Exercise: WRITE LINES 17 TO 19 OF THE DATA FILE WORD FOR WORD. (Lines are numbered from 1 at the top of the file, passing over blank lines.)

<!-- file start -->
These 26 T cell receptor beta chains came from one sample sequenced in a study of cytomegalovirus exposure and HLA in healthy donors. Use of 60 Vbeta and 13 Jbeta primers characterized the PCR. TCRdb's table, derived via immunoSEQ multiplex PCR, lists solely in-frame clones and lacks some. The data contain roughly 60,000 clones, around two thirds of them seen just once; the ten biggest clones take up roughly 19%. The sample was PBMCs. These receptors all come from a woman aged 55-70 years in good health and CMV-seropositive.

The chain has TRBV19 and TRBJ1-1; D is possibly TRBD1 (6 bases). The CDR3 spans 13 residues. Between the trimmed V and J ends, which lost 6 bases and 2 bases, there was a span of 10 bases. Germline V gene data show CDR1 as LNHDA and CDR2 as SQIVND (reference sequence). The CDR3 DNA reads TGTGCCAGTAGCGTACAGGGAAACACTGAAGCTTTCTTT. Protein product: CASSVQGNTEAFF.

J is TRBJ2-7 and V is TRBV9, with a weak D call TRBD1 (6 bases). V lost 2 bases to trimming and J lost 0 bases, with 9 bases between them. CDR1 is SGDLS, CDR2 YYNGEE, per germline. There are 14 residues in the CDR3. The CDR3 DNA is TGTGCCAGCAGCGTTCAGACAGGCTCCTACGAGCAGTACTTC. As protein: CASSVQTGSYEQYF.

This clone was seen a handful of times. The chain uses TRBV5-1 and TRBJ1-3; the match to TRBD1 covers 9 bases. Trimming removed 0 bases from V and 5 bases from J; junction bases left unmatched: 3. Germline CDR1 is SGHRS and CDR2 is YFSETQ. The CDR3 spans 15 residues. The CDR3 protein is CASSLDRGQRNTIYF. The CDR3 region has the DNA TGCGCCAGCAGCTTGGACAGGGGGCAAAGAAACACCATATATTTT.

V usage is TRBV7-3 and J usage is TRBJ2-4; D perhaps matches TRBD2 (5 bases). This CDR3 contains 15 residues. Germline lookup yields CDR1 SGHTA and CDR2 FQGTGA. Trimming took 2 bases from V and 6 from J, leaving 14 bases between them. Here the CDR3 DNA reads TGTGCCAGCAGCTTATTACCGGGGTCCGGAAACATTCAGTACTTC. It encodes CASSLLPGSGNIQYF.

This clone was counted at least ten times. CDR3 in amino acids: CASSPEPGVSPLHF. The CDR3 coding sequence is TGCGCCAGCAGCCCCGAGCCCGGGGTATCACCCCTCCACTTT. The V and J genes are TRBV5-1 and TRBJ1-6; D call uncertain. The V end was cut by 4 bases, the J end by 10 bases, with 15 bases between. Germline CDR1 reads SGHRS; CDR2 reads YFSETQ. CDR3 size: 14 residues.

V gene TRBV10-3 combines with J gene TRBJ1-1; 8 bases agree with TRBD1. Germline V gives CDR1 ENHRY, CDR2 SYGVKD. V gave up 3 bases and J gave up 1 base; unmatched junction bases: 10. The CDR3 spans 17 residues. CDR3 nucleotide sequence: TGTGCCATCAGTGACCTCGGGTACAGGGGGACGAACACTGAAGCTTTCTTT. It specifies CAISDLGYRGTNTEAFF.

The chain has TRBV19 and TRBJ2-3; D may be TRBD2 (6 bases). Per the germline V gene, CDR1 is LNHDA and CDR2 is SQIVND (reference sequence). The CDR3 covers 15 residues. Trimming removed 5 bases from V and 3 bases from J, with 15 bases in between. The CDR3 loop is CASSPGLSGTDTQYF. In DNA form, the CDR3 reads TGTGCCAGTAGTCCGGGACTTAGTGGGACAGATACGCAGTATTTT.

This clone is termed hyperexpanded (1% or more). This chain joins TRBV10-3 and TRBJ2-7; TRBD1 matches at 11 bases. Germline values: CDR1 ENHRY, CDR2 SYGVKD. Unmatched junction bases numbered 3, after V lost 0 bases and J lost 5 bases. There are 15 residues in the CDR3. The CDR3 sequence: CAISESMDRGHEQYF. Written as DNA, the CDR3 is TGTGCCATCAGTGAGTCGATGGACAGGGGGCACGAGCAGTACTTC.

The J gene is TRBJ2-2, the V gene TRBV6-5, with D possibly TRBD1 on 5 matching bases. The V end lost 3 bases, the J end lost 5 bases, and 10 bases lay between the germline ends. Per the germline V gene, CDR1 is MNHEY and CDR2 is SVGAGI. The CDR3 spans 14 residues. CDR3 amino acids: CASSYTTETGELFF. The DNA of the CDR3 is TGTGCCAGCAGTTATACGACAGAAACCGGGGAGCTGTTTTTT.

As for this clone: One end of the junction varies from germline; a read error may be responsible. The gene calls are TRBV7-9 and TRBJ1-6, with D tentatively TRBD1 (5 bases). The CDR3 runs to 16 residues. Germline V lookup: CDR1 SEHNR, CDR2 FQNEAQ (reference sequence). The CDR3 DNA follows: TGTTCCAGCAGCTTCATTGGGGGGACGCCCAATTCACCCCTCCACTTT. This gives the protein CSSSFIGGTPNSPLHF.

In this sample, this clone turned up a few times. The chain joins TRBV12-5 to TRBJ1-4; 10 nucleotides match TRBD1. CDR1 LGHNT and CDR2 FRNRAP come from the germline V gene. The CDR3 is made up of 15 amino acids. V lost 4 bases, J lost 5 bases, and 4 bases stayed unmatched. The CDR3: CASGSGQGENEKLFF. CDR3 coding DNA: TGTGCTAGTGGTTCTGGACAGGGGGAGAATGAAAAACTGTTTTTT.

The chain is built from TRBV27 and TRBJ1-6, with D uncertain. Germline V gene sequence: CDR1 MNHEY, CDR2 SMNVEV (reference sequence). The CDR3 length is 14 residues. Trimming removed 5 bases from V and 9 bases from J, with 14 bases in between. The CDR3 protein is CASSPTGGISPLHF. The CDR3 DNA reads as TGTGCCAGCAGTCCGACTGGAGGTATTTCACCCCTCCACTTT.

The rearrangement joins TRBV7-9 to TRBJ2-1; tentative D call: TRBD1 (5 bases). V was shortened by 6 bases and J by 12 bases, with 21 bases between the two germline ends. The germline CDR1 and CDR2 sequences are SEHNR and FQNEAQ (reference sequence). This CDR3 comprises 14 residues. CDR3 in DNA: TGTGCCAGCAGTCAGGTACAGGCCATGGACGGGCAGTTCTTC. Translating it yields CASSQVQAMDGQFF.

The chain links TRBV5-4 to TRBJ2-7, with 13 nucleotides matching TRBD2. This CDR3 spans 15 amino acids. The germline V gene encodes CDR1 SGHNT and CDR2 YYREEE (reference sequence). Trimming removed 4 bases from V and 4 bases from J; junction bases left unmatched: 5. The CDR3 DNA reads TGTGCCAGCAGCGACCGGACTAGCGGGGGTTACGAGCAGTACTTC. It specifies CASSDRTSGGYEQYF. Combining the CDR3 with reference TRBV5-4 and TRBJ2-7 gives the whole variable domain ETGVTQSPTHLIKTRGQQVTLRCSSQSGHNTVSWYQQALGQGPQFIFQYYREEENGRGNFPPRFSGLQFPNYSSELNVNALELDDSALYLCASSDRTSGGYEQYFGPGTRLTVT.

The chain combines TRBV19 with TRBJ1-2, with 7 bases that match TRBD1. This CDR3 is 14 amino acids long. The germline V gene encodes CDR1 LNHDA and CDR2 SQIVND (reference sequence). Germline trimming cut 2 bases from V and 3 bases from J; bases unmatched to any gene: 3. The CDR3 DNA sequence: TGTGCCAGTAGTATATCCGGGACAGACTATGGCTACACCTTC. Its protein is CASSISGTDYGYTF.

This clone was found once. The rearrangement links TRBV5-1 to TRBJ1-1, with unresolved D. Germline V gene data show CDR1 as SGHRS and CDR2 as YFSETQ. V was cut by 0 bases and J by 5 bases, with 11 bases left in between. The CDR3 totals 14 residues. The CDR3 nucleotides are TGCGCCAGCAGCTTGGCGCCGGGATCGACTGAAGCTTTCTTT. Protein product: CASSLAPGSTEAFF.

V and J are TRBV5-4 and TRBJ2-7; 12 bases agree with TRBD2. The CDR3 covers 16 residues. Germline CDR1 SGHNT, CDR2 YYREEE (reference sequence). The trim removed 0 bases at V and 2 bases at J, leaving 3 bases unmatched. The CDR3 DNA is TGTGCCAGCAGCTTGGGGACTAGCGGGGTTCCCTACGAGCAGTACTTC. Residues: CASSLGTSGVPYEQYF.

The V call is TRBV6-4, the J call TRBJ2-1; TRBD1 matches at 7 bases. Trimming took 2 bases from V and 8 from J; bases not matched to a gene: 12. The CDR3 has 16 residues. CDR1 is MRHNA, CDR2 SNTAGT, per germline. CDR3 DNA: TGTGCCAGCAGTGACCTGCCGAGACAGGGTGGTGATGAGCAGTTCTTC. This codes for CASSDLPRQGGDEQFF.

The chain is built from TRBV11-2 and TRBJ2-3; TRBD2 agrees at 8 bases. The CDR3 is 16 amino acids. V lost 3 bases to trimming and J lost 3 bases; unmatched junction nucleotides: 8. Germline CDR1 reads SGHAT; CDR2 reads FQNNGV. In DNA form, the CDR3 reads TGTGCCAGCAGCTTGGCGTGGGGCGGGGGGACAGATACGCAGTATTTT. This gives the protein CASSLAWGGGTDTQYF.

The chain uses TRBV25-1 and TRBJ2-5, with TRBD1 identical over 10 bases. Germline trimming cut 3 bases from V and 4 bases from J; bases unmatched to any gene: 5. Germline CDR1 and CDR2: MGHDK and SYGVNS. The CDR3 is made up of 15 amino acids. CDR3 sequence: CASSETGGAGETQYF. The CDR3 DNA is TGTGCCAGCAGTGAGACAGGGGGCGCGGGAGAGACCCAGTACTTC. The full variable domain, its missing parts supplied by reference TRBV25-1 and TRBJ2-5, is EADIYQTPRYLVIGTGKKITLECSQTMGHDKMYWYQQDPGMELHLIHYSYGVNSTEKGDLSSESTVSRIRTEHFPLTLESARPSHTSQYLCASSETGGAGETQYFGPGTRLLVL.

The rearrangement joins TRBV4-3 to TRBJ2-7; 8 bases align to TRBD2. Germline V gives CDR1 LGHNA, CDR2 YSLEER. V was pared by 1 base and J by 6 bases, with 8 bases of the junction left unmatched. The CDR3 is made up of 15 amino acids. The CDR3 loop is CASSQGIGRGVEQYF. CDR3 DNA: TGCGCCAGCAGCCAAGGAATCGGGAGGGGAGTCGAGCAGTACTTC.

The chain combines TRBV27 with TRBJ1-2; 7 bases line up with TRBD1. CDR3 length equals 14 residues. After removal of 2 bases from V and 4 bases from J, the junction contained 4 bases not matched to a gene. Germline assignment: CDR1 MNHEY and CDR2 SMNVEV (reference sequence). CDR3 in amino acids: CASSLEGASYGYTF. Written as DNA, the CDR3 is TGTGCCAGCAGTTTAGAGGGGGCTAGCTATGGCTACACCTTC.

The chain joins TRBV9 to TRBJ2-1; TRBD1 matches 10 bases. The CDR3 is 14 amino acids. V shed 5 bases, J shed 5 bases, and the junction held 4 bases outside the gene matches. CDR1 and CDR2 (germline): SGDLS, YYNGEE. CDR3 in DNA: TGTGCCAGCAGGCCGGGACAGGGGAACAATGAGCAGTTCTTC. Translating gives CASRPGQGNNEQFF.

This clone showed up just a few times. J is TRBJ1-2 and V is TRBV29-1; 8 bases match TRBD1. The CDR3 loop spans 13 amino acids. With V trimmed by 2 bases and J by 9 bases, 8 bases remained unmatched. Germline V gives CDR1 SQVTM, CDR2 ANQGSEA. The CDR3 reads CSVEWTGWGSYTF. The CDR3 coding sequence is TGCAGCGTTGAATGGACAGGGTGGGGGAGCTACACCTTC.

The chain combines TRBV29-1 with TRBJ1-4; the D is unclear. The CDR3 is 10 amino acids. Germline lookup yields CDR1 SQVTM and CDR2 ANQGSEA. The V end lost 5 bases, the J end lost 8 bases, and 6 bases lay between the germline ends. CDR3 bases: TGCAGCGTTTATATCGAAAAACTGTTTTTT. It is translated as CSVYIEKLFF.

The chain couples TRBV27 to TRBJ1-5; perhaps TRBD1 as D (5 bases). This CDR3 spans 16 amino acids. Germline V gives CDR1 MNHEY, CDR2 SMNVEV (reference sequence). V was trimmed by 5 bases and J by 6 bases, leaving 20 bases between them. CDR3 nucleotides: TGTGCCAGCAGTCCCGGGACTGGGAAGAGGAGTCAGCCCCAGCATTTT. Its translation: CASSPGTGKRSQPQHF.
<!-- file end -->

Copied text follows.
This clone was found once. The rearrangement links TRBV5-1 to TRBJ1-1, with unresolved D. Germline V gene data show CDR1 as SGHRS and CDR2 as YFSETQ. V was cut by 0 bases and J by 5 bases, with 11 bases left in between. The CDR3 totals 14 residues. The CDR3 nucleotides are TGCGCCAGCAGCTTGGCGCCGGGATCGACTGAAGCTTTCTTT. Protein product: CASSLAPGSTEAFF.

V and J are TRBV5-4 and TRBJ2-7; 12 bases agree with TRBD2. The CDR3 covers 16 residues. Germline CDR1 SGHNT, CDR2 YYREEE (reference sequence). The trim removed 0 bases at V and 2 bases at J, leaving 3 bases unmatched. The CDR3 DNA is TGTGCCAGCAGCTTGGGGACTAGCGGGGTTCCCTACGAGCAGTACTTC. Residues: CASSLGTSGVPYEQYF.

The V call is TRBV6-4, the J call TRBJ2-1; TRBD1 matches at 7 bases. Trimming took 2 bases from V and 8 from J; bases not matched to a gene: 12. The CDR3 has 16 residues. CDR1 is MRHNA, CDR2 SNTAGT, per germline. CDR3 DNA: TGTGCCAGCAGTGACCTGCCGAGACAGGGTGGTGATGAGCAGTTCTTC. This codes for CASSDLPRQGGDEQFF.